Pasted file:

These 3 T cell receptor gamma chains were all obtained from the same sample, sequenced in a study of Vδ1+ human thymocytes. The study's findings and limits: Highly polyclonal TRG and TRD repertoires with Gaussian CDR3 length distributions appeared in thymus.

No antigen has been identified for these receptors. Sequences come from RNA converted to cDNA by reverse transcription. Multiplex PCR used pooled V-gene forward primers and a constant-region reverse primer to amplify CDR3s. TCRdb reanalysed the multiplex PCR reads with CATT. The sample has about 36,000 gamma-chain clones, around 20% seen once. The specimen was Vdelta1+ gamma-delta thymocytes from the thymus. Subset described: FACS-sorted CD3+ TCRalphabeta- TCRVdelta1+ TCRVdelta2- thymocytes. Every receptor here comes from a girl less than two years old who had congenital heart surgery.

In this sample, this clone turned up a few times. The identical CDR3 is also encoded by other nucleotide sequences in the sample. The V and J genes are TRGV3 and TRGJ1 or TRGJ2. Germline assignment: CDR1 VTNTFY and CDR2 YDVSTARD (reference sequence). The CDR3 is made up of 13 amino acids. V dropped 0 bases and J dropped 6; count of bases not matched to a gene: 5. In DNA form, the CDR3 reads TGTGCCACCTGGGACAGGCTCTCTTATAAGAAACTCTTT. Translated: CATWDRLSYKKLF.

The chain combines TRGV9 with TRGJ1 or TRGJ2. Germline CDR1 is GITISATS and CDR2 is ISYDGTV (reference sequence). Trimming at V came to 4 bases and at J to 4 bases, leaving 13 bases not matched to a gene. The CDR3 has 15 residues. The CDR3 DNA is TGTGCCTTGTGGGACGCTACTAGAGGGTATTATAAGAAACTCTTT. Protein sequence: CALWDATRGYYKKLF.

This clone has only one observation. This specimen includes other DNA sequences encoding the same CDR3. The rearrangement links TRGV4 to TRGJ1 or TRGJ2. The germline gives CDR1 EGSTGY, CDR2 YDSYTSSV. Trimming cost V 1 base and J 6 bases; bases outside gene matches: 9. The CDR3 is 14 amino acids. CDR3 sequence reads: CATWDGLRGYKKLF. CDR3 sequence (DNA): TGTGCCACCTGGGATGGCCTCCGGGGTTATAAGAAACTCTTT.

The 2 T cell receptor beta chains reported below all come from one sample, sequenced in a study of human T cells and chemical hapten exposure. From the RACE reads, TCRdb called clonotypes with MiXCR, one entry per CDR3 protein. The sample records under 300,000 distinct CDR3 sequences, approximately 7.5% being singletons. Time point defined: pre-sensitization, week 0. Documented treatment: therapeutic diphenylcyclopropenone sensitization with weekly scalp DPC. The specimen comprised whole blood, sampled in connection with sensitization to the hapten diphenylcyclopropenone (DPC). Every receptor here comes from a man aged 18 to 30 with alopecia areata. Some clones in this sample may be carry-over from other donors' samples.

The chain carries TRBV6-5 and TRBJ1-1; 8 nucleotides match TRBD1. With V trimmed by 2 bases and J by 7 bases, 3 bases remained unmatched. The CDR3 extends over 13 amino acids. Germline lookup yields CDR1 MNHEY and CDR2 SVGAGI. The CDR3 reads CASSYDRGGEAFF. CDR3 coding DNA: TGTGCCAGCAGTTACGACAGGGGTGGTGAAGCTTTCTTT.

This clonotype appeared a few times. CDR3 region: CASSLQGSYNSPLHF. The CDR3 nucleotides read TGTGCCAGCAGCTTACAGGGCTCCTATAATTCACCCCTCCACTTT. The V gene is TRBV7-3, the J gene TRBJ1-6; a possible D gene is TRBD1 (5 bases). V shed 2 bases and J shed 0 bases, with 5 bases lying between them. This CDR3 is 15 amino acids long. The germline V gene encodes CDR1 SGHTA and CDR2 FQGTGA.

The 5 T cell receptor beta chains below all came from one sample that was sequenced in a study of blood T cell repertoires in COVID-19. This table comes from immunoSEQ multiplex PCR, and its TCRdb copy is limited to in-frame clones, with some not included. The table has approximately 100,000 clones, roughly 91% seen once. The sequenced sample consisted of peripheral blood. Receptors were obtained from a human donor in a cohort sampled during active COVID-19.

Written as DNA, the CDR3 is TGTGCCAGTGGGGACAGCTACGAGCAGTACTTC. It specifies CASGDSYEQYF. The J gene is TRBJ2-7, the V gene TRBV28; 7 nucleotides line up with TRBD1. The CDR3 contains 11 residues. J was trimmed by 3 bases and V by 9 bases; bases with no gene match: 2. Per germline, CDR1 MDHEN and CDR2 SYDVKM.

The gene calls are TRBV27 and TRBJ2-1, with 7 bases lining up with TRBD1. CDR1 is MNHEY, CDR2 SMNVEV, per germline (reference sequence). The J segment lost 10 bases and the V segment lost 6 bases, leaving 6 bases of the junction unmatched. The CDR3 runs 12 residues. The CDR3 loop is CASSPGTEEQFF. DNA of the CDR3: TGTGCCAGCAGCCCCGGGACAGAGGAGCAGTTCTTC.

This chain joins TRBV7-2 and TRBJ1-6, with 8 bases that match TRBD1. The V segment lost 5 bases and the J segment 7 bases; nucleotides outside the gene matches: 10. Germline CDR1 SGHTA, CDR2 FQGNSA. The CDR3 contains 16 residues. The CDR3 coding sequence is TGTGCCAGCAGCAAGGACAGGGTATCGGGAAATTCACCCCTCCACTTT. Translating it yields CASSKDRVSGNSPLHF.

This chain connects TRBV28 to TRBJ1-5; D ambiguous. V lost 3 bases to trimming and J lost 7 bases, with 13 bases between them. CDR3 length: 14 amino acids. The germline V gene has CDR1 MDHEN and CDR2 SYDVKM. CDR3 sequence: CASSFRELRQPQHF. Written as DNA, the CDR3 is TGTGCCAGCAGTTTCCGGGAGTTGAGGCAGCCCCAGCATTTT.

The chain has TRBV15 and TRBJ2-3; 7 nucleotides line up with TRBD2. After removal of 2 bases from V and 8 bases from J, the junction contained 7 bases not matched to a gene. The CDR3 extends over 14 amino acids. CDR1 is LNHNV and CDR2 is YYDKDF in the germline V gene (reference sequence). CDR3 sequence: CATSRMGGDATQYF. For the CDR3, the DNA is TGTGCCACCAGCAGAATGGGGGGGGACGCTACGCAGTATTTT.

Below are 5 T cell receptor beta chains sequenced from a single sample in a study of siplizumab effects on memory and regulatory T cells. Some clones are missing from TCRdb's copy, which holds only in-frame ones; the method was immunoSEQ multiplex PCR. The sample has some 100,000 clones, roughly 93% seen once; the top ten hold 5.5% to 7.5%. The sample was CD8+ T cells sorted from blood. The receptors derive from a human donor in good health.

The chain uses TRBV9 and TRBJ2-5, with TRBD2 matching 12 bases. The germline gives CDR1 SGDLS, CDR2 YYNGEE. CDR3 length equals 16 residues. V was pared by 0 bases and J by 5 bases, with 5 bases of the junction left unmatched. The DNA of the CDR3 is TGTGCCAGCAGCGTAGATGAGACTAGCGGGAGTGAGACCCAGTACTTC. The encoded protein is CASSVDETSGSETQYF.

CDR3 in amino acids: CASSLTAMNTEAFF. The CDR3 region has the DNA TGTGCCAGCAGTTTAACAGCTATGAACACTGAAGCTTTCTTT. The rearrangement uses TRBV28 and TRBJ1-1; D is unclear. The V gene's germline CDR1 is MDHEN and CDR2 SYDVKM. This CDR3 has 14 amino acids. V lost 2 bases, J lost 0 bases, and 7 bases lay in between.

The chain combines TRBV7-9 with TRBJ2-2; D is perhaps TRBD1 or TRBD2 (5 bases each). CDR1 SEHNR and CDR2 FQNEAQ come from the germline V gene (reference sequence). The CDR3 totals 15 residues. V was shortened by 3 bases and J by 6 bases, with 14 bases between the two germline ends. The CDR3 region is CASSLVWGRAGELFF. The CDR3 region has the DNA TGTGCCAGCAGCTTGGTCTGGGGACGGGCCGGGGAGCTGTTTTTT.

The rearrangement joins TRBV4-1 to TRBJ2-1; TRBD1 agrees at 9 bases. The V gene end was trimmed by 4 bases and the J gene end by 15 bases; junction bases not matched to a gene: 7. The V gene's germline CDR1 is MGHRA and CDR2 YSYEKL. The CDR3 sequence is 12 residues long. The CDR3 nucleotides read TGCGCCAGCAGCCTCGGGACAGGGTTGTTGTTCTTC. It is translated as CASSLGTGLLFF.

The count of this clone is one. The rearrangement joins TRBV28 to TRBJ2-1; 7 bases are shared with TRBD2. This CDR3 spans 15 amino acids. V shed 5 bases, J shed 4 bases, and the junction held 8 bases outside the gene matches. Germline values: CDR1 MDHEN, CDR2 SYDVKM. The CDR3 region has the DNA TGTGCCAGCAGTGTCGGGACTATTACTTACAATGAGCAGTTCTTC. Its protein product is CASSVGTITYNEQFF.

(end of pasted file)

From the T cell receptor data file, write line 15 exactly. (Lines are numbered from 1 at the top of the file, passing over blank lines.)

Below are 5 T cell receptor beta chains sequenced from a single sample in a study of siplizumab effects on memory and regulatory T cells. Some clones are missing from TCRdb's copy, which holds only in-frame ones; the method was immunoSEQ multiplex PCR. The sample has some 100,000 clones, roughly 93% seen once; the top ten hold 5.5% to 7.5%. The sample was CD8+ T cells sorted from blood. The receptors derive from a human donor in good health.